In an instant, my world collapsed. It wasn’t just the absence of planes in the sky or the way people wandered around blank and numb. By then, I’d turned off the news, not wanting my young children to be more frightened than they already were. Like most, I did what I had to do to get through the days. I even bought a flag and hung it on my porch — solidarity with my country, grief for what had been lost. I went to work, interacted with a new boss I couldn’t stand, and did my job. Until, that is, I didn’t have one. 9/11 had destroyed the economy and crushed the annual fundraiser our small non-profit depended upon. As fast as the planes had hit the buildings, and with the same shock of disbelief and terror, I was unemployed.
I was a single mom, raising my three children alone. There was little in the way of child support, only a pittance in my savings account, and a new mortgage I couldn’t afford. Everything in me froze. Where would I find a job? How would I care for my kids? Through long and sleepless nights, I stared at the ceiling, my heart racing. Then as winter crept up frost covered windows, something in me started to thaw. Could my layoff have been a gift? Was there a message in all of this?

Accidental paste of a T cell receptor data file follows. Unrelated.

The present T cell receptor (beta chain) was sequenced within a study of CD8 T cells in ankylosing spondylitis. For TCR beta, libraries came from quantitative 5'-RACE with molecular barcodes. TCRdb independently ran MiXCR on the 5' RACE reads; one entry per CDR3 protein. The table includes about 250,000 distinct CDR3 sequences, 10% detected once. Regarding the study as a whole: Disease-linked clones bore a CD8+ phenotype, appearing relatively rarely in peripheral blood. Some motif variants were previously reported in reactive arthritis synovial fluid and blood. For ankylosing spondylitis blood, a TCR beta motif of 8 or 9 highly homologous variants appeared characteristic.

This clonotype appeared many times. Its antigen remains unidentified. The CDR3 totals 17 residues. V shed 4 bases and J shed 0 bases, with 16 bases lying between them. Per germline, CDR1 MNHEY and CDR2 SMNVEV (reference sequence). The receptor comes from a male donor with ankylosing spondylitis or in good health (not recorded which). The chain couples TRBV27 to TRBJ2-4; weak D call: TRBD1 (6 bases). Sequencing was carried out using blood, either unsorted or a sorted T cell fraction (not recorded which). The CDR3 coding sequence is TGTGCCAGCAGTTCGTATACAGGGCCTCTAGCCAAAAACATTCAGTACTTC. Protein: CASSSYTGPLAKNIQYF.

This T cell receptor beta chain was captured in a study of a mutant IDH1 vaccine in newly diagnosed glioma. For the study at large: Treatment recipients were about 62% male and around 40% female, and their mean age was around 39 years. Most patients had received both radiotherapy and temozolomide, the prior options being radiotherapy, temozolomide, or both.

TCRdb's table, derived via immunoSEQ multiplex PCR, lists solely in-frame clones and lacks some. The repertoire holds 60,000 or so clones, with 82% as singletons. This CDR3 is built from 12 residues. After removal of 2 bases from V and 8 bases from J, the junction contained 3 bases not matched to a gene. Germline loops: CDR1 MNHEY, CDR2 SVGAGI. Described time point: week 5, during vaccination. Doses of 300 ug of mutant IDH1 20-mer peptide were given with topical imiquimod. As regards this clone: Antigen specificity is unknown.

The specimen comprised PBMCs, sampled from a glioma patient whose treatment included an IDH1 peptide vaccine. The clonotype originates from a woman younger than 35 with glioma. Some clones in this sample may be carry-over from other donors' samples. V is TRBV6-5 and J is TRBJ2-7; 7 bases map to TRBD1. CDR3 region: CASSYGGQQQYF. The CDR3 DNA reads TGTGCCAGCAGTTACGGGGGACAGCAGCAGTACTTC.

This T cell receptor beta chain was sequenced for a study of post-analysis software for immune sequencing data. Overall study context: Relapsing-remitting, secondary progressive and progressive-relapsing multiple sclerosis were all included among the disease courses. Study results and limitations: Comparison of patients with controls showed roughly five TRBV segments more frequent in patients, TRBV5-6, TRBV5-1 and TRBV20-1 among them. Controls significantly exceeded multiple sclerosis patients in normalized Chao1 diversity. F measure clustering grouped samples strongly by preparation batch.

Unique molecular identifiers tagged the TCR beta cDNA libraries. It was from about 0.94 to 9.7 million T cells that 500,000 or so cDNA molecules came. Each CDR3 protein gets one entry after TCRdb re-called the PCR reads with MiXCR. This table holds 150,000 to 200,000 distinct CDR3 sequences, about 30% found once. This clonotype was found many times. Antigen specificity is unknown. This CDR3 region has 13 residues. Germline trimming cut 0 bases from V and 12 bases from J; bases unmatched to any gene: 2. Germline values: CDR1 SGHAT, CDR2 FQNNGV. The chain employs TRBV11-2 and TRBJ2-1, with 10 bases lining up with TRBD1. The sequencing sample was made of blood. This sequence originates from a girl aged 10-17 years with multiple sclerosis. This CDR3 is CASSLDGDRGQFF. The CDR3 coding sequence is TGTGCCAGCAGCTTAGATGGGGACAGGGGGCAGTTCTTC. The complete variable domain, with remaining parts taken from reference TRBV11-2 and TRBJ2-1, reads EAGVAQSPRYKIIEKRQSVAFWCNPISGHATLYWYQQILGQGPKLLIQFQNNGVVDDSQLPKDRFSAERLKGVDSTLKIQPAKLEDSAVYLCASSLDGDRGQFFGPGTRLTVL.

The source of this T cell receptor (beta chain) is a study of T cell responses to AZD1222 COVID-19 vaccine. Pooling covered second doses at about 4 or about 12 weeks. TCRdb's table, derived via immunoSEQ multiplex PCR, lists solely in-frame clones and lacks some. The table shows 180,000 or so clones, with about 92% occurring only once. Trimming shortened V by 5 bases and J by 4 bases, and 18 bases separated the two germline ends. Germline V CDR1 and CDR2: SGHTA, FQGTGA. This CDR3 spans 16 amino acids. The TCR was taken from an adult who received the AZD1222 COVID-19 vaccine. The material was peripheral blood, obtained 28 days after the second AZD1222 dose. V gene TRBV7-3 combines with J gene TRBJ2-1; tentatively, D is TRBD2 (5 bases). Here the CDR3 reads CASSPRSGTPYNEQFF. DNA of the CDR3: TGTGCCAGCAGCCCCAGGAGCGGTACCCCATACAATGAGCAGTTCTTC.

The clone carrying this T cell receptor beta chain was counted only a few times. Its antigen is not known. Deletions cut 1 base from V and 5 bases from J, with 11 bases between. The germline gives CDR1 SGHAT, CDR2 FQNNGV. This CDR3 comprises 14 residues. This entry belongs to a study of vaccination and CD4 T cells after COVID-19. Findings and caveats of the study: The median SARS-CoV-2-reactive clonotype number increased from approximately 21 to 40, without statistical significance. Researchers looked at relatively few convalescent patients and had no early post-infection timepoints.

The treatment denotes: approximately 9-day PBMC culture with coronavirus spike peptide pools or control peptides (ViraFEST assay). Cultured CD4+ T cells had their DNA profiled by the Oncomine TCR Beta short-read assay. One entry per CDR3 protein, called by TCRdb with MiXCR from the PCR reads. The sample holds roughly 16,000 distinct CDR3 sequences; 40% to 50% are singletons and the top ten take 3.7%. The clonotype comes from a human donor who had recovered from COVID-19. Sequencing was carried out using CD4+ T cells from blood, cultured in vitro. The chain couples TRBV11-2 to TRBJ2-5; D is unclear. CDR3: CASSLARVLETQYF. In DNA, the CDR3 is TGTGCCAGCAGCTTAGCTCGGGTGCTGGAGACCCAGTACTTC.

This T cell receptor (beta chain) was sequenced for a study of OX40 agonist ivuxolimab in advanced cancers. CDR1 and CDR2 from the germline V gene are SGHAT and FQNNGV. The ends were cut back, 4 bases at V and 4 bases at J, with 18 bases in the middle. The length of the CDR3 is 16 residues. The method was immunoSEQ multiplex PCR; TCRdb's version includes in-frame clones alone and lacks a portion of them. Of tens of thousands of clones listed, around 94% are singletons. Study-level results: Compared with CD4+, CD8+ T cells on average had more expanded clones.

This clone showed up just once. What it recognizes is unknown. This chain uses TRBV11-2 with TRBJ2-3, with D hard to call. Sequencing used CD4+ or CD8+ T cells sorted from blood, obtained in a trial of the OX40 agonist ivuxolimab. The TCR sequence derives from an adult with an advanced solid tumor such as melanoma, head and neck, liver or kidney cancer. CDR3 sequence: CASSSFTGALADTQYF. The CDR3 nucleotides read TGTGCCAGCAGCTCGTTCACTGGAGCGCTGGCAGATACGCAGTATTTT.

I had been an artist for years, wrestling my clay and wax at night and on weekends when my children were sleeping or occupied. I had placed a few pieces in local galleries and even sold some, but never enough to let me quit my proverbial day job. Making art was the only thing I never gave up on, the only thing that offered my hard life a measure of relief. In those cold days between Thanksgiving and Christmas, while I worried how to keep the heat on, a voice kept whispering, “Now or never, girl. It’s now or never.”
I am blogging today at Gutsy Living. Click to read the rest of my story and thanks to Sonia Marsh for having me.